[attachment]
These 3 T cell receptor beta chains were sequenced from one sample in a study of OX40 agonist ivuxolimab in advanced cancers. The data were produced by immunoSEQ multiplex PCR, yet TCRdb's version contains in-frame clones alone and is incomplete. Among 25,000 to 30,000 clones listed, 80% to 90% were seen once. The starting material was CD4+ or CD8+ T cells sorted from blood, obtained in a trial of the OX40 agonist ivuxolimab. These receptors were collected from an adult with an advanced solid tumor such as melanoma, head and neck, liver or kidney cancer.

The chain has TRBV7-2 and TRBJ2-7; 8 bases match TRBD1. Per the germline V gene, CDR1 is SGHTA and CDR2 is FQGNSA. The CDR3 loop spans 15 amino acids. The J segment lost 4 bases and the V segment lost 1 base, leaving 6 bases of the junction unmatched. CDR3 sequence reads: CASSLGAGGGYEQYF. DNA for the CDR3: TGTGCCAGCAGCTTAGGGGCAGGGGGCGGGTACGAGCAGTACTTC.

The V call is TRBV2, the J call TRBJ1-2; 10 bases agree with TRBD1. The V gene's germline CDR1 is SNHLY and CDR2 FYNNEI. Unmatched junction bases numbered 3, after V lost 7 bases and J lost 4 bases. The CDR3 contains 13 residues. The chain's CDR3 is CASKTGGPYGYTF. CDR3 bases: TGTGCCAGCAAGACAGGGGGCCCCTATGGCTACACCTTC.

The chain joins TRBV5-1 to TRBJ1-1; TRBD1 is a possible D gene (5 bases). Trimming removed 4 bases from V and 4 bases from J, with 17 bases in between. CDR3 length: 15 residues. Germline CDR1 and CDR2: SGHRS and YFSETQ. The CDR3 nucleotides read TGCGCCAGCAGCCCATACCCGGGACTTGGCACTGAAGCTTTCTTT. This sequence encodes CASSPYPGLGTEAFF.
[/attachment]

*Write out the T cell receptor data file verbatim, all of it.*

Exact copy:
These 3 T cell receptor beta chains were sequenced from one sample in a study of OX40 agonist ivuxolimab in advanced cancers. The data were produced by immunoSEQ multiplex PCR, yet TCRdb's version contains in-frame clones alone and is incomplete. Among 25,000 to 30,000 clones listed, 80% to 90% were seen once. The starting material was CD4+ or CD8+ T cells sorted from blood, obtained in a trial of the OX40 agonist ivuxolimab. These receptors were collected from an adult with an advanced solid tumor such as melanoma, head and neck, liver or kidney cancer.

The chain has TRBV7-2 and TRBJ2-7; 8 bases match TRBD1. Per the germline V gene, CDR1 is SGHTA and CDR2 is FQGNSA. The CDR3 loop spans 15 amino acids. The J segment lost 4 bases and the V segment lost 1 base, leaving 6 bases of the junction unmatched. CDR3 sequence reads: CASSLGAGGGYEQYF. DNA for the CDR3: TGTGCCAGCAGCTTAGGGGCAGGGGGCGGGTACGAGCAGTACTTC.

The V call is TRBV2, the J call TRBJ1-2; 10 bases agree with TRBD1. The V gene's germline CDR1 is SNHLY and CDR2 FYNNEI. Unmatched junction bases numbered 3, after V lost 7 bases and J lost 4 bases. The CDR3 contains 13 residues. The chain's CDR3 is CASKTGGPYGYTF. CDR3 bases: TGTGCCAGCAAGACAGGGGGCCCCTATGGCTACACCTTC.

The chain joins TRBV5-1 to TRBJ1-1; TRBD1 is a possible D gene (5 bases). Trimming removed 4 bases from V and 4 bases from J, with 17 bases in between. CDR3 length: 15 residues. Germline CDR1 and CDR2: SGHRS and YFSETQ. The CDR3 nucleotides read TGCGCCAGCAGCCCATACCCGGGACTTGGCACTGAAGCTTTCTTT. This sequence encodes CASSPYPGLGTEAFF.